1 Like

I saw it in automotive too. People don’t realize electric and hybrid technology was big years ago. Then gas got cheap again and no one cared. All the electric and hybrid vehicle people were laid off. There was the same cycle with turbo and super charger experts too. Once they were out of muscle cars those engineers were useless. Now that we’re using turbo and super chargers for fuel economy, the skills are hot again.

Few people major in CS because it is really hard. This major really tests your IQ along with other STEM majors like Electrical Engineering and physics. Material is very abstract and hard to grasp. Try explaining to someone what a Turing Machine is. Anyone with an IQ lower than 130 is not going to achieve much success in this field. This narrows it down to less than 5 percent of the population.

1 Like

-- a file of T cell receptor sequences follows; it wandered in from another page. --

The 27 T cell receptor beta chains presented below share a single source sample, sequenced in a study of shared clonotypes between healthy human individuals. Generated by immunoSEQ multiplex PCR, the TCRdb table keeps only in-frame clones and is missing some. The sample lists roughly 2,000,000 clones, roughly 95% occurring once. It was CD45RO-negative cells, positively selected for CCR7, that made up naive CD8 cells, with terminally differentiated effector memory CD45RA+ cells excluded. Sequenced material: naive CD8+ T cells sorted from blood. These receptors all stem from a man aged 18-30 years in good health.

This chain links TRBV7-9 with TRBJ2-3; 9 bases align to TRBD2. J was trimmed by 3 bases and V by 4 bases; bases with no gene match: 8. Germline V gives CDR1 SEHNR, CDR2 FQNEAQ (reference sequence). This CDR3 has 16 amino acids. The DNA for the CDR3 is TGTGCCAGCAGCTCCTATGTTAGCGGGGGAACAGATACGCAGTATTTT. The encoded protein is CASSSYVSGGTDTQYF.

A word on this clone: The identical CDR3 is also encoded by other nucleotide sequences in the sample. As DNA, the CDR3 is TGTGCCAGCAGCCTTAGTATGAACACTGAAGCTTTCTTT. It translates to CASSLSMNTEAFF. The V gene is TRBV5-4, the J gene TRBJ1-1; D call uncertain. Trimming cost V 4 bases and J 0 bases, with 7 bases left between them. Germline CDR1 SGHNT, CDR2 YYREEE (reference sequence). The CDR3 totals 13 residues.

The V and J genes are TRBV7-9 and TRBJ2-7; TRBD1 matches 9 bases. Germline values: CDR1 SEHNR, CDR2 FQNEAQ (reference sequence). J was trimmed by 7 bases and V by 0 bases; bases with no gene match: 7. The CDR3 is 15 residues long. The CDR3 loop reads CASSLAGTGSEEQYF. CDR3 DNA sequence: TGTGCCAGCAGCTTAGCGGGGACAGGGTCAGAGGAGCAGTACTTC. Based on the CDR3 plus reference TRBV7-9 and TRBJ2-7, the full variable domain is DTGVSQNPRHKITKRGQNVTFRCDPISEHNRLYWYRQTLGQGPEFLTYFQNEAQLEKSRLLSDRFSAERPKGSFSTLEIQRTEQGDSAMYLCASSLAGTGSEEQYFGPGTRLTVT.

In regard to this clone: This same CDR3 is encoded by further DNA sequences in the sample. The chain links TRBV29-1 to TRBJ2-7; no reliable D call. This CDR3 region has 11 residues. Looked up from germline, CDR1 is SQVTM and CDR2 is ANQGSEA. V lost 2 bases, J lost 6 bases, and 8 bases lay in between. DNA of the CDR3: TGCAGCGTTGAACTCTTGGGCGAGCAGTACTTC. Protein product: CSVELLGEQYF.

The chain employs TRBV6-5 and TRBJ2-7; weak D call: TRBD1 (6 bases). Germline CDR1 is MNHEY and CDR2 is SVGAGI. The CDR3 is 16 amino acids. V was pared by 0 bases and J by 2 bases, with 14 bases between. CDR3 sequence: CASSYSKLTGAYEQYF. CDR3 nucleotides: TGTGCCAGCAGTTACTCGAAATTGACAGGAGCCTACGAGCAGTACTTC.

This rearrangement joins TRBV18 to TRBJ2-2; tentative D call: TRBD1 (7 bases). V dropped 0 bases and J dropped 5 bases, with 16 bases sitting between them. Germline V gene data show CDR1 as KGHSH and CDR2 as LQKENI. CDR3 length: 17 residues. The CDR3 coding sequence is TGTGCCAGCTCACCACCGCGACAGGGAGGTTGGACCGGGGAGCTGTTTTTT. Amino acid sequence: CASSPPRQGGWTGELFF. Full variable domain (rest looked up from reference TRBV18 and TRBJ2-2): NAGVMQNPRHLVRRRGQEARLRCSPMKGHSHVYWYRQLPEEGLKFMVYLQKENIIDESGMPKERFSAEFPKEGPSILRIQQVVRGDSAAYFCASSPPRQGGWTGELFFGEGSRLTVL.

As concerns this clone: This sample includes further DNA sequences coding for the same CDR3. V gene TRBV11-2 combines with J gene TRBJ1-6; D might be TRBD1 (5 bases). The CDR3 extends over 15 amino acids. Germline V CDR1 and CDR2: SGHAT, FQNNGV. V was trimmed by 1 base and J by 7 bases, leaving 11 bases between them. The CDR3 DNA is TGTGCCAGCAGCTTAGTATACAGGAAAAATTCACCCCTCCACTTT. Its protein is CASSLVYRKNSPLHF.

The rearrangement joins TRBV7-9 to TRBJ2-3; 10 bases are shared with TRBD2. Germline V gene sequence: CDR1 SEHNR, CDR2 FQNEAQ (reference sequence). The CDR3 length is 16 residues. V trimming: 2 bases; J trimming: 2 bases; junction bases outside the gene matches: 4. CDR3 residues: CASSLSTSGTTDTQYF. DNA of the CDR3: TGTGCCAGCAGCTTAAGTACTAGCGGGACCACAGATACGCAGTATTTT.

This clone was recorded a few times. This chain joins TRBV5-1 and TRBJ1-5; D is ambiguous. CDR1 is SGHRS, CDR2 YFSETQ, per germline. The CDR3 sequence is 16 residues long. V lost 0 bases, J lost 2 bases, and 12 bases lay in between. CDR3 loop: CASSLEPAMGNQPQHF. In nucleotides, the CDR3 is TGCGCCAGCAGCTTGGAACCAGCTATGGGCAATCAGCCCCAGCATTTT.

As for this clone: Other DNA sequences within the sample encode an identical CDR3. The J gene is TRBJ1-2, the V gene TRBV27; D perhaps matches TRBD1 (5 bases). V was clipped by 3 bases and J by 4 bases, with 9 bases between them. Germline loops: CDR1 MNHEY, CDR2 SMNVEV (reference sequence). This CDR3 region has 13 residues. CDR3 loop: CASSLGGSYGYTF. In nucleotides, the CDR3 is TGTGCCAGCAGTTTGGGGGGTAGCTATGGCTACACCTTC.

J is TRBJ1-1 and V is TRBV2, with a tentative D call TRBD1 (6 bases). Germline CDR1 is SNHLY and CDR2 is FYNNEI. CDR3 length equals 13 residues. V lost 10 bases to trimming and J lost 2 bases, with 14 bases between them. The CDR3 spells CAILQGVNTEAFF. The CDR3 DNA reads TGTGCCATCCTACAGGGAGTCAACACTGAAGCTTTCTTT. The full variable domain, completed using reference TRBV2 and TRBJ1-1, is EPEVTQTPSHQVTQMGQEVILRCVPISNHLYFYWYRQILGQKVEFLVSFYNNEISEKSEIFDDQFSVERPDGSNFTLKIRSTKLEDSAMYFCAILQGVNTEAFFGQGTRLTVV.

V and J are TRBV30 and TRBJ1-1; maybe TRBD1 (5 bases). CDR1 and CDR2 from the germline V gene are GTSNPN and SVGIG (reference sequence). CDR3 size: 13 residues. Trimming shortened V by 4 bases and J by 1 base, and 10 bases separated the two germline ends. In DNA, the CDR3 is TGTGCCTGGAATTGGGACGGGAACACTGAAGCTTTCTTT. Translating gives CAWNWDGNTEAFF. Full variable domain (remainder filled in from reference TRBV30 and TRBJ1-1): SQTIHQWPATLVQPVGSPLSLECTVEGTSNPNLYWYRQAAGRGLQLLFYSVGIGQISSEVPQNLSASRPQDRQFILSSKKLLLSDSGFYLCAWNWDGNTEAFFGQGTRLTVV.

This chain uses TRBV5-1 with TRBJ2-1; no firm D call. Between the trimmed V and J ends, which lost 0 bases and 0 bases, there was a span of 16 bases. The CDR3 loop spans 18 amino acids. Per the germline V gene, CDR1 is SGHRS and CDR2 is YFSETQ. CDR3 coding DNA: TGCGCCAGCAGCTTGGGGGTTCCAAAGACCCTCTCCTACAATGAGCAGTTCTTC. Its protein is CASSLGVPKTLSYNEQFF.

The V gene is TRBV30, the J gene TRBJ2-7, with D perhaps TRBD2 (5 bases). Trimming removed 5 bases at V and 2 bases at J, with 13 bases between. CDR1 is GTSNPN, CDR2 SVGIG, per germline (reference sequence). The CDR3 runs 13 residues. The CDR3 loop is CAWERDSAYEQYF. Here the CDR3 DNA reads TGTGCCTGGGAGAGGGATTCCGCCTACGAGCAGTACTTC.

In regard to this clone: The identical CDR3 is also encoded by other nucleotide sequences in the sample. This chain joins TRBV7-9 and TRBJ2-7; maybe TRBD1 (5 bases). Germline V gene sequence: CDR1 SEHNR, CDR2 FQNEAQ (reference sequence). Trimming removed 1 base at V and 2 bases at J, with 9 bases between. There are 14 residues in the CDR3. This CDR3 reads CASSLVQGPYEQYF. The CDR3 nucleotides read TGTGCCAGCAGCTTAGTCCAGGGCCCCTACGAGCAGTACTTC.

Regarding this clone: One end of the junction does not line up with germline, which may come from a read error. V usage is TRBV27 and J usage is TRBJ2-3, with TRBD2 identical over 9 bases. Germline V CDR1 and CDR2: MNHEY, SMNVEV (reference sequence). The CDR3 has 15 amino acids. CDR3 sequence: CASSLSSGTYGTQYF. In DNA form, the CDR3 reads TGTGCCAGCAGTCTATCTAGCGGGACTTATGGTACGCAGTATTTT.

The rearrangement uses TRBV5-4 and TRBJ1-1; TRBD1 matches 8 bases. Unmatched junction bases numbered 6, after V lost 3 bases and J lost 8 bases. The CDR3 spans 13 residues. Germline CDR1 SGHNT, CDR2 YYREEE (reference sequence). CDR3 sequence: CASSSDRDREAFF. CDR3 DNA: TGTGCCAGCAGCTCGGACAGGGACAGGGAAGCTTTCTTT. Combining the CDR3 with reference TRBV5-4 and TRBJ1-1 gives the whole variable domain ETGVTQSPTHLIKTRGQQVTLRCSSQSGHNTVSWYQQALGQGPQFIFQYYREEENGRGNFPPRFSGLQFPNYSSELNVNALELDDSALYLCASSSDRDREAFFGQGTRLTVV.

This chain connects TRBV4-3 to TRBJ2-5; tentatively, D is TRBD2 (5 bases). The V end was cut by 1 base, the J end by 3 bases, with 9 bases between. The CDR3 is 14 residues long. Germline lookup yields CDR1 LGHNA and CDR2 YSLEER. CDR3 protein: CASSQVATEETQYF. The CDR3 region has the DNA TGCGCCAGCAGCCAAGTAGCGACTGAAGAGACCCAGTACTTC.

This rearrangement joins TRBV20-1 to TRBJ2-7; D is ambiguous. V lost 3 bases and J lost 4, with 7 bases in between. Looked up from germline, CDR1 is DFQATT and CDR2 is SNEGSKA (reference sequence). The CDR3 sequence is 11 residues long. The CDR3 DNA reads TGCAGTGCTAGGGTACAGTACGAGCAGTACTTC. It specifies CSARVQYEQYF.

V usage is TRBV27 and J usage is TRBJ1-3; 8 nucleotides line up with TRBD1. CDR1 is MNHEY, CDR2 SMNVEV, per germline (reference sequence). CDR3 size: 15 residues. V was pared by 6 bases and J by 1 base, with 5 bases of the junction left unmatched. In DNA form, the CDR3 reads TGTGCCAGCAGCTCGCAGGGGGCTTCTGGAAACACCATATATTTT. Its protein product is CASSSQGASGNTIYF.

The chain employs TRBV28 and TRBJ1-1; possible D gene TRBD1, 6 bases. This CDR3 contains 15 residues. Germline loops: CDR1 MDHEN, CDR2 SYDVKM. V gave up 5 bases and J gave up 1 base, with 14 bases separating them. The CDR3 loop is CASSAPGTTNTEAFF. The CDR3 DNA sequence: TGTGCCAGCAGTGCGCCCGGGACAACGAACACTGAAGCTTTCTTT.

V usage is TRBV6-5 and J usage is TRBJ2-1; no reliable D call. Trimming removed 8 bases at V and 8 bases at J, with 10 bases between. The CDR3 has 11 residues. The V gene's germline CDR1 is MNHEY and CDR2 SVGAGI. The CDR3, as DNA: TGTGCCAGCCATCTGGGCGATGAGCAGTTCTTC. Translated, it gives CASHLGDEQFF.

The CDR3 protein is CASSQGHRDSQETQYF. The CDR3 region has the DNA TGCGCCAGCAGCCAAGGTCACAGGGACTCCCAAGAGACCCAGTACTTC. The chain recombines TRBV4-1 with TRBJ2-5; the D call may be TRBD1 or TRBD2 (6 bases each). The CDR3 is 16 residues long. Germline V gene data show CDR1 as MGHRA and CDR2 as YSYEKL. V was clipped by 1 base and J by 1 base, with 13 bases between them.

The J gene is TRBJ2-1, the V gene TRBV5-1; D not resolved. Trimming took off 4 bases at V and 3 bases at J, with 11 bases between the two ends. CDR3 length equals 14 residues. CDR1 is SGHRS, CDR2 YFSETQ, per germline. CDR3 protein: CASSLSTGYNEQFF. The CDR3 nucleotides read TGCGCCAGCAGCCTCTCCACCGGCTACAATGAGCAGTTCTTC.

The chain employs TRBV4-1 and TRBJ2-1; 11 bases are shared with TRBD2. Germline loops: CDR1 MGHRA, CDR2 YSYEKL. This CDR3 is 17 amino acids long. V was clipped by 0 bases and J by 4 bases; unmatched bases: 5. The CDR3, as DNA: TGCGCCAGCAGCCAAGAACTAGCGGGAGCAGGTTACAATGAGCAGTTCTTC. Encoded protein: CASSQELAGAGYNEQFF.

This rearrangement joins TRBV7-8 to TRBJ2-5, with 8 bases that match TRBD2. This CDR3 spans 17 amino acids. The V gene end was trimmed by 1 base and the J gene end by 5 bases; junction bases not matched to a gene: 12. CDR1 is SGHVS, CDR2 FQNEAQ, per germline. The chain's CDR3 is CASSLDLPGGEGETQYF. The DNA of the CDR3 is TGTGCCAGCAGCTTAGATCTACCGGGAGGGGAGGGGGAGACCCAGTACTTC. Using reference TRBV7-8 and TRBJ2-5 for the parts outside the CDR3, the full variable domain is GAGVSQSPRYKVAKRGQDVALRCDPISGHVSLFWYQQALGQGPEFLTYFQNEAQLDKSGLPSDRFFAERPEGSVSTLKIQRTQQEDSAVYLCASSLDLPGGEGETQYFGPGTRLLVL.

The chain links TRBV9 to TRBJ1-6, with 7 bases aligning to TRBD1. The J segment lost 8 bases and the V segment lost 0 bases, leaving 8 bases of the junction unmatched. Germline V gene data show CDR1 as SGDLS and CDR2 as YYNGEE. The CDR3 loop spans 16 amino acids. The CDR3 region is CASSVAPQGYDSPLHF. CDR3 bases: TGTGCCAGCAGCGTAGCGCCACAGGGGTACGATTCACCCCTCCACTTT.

I would be offended by your James-like comment if I don’t have a B Eng (EE) and a MBA.

1 Like

Quit the bullshit. This is not some internal Google bulletin board.

3 Likes

Whatever I hear from my friends, nowadays it is hard to get seats at bay area colleges, UCs & CSUs especially for CS or Electrical Engineering subjects. The competition is very high ranging from UC-SCZ to UCDavis or CSU-San Jose or De-Anza or West valley college courses. Even with hiked tuition fees, situation is getting worse.

I say math and physics are much harder than CS. There are a few ways of thinking about problems that you need to master. And that’s it. Math is much richer and 10x more abstract.

1 Like

They are hard but don’t really offer a lot of lucrative career paths. CS is where the money is…

1 Like

Engineering has never been a stable job, unless you work for the government. .Even civil and structural engineering…Now even that kind of work can be done off shore…I worked for 11 companies in 12 years in construction related structural engineering. .Plus most engineers are obsolete after 40…doesn’t matter what field…Plan an exit strategy…either get an MBA and go into management or start buying real estate rigth out of college. .My real estate investing was much more stable and lucrative than my engineering career…

5 Likes

Totally agree. CS courses were way easier than both for me, and more interesting.

I just going to bring this back into this thread: